My rating: 4/10.
I had to look back and see how I rated the previous three Betty Cavanna vintage teen novels I reviewed, and I see I gave a 6 to the strongest one, Jenny Kimura, and a 5 to both The Country Cousin and Lasso Your Heart. A Breath of Fresh Air is definitely down a level from these already minor novels, both in plot and execution.
Despite the low rating, this book is already back on the keeper shelf, as it is a decent enough story for a quiet hour or two’s modest diversion.
Seventeen-year-old Brooke Lawrence and her thirteen-year-old brother Peter are reeling from their parents’ announcement that they are getting a divorce. In the staid middle-class circle the family inhabits in quiet Concord, Massachusetts, divorce is still a matter of whispers and concerned glances. Both Brooke and Peter feel horribly stigmatized by their situation, even though everyone (except the two young Lawrences) agrees that they could see the split coming.
Competent Harriet will be better off not saddled with her dreamy and ineffectual husband, Austin, and he in turn will be happier living with (and being supported by) his older sister, who truly appreciates his penchant for tinkering with hopelessly complicated inventions which never quite make it through the patent office to production. For some years now Harriet has taken on the role of family breadwinner with her antique store business, and Austin’s cleaning out of their joint bank account just as she’s written a (bounced) cheque for a stock order is the final straw in a long series of like episodes.
Brooke, “smart and very pretty”, is a scholarship student in her final year of high school at an exclusive girls’ school, and her pride is bruised and her confidence shaken by the failure of her parents’ marriage. She is questioning everything that she once took for granted, including her own budding romantic relationship with the quiet and loyal David Hale.
Brooke’s research project on author Louisa May Alcott, the local historical celebrity, brings the parallels in Brooke’s and Louisa’s lives into focus, and is the sub-theme of A Breath of Fresh Air. Impractical father, driven mother, and a strong desire for self-expression through writing are common grounds, and as Brooke muses over Louisa May Alcott’s teenage decision to eschew romance and marriage, she wonders if she should do the same. David, naturally enough, does not agree, nor does a charismatic Harvard student who pops up out of nowhere to actively pursue the delectable Brooke, and to add a bit of romantic tension to this rather dull story.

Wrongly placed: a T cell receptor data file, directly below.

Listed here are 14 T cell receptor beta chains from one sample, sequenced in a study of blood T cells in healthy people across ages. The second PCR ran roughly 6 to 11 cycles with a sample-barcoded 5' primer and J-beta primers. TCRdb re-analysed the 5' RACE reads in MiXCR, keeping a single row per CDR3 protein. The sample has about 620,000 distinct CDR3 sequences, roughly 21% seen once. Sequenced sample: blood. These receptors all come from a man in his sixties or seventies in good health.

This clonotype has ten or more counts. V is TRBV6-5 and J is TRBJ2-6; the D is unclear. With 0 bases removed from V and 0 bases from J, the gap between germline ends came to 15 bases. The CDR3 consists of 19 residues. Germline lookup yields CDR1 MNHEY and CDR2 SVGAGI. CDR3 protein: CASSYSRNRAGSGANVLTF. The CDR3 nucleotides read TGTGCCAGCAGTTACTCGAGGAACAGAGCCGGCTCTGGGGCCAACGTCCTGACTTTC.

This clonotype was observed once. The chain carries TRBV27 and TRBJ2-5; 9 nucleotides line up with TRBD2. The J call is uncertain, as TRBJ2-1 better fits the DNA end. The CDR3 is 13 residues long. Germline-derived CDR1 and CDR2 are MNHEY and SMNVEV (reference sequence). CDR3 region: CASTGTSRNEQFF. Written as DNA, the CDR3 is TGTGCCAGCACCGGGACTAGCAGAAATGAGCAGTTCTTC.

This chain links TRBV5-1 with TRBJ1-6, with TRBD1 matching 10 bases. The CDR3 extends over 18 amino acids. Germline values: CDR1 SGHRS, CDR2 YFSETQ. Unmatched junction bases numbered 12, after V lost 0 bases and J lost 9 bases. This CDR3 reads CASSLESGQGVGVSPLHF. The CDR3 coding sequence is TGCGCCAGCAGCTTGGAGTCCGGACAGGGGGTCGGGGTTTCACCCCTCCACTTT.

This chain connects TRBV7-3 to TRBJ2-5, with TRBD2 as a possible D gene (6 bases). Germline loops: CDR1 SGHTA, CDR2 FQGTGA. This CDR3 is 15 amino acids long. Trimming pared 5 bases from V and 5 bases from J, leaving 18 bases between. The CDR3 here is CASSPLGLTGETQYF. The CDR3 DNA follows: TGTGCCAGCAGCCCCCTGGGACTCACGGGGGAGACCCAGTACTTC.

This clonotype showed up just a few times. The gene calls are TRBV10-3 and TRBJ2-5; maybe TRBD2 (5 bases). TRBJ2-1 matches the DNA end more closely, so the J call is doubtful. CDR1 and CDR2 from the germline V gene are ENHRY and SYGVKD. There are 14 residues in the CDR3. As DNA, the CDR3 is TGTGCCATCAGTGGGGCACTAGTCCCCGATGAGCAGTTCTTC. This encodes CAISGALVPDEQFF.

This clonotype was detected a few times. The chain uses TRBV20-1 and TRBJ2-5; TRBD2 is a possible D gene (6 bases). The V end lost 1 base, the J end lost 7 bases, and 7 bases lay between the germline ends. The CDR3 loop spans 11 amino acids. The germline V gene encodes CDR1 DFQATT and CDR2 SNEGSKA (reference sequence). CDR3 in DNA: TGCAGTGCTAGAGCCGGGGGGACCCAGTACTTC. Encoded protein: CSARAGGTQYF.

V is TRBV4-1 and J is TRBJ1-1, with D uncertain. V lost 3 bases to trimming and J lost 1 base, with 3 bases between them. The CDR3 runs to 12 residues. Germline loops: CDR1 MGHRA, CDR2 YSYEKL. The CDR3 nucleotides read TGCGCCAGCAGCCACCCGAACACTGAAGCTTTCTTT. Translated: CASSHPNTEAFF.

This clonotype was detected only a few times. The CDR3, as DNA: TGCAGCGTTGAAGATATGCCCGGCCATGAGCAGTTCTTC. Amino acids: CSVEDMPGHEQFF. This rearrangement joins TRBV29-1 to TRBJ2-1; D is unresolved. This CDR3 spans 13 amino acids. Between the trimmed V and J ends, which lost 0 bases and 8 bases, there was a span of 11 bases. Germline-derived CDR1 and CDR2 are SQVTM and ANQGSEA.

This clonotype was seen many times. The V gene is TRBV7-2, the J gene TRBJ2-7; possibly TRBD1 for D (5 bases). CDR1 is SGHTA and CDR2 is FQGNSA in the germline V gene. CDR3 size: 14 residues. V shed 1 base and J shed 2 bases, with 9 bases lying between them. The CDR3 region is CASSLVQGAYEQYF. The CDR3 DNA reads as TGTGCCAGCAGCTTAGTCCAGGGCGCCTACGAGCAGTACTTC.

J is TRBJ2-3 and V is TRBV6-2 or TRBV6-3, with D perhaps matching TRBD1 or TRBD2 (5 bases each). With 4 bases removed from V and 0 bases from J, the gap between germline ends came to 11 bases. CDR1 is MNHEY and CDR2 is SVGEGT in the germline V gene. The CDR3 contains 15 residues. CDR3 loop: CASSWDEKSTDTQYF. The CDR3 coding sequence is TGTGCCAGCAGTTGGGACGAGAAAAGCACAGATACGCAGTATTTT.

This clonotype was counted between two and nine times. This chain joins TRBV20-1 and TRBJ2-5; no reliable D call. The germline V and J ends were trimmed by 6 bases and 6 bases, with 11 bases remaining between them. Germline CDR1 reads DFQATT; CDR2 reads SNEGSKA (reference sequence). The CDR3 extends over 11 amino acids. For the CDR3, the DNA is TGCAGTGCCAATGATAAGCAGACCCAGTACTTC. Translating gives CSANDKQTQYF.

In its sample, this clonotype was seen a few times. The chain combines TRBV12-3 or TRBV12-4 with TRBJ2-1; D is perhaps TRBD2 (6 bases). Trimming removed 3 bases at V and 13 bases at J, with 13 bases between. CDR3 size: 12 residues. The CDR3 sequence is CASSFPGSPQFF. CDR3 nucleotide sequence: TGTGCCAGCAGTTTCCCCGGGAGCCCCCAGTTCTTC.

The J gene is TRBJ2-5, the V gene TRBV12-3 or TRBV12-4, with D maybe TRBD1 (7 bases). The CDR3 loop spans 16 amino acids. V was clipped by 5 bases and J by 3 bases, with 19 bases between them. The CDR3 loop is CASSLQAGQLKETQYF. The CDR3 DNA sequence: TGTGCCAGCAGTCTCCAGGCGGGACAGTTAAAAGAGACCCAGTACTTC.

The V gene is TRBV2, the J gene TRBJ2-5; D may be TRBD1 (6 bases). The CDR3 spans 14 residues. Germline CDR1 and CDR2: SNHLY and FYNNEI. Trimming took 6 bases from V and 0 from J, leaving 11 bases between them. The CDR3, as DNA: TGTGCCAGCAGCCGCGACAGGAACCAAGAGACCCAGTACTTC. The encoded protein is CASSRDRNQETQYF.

The details regarding the antique buying and selling business are the most interesting aspects of this novel, and the related humour relieves the earnest tone; I had to chuckle over Harriet’s classification of some of her casual browsers as “bathroom customers”. The main characters are (aside from Harriet, whom I quite related to) decidedly flat; I never got a sense of any of them being real people; they fulfilled every stereotype of their imposed roles. The plot is predictable and completely unsurprising; Brooke’s final decision regarding her own romantic life is absolutely no epiphany to anyone, including the patient and slightly patronizing David.
As the author did produce something like seventy novels in her prolific career, it seems reasonable that their quality would fluctuate. A Breath of Fresh Air has a potentially interesting theme, but it never really gets off the ground to fulfill that promise.
This “teen novel” is a lightning fast read and good for a momentary diversion, but, sadly, not much more. A period piece of mild interest and mild enjoyment, not bad enough for a toss into the discard box, but not good enough to wholeheartedly recommend either. Cavanna was a competent enough writer for her chosen genre, and I appreciate what she was trying to do with her themed storylines, but this particular story is not one of her best.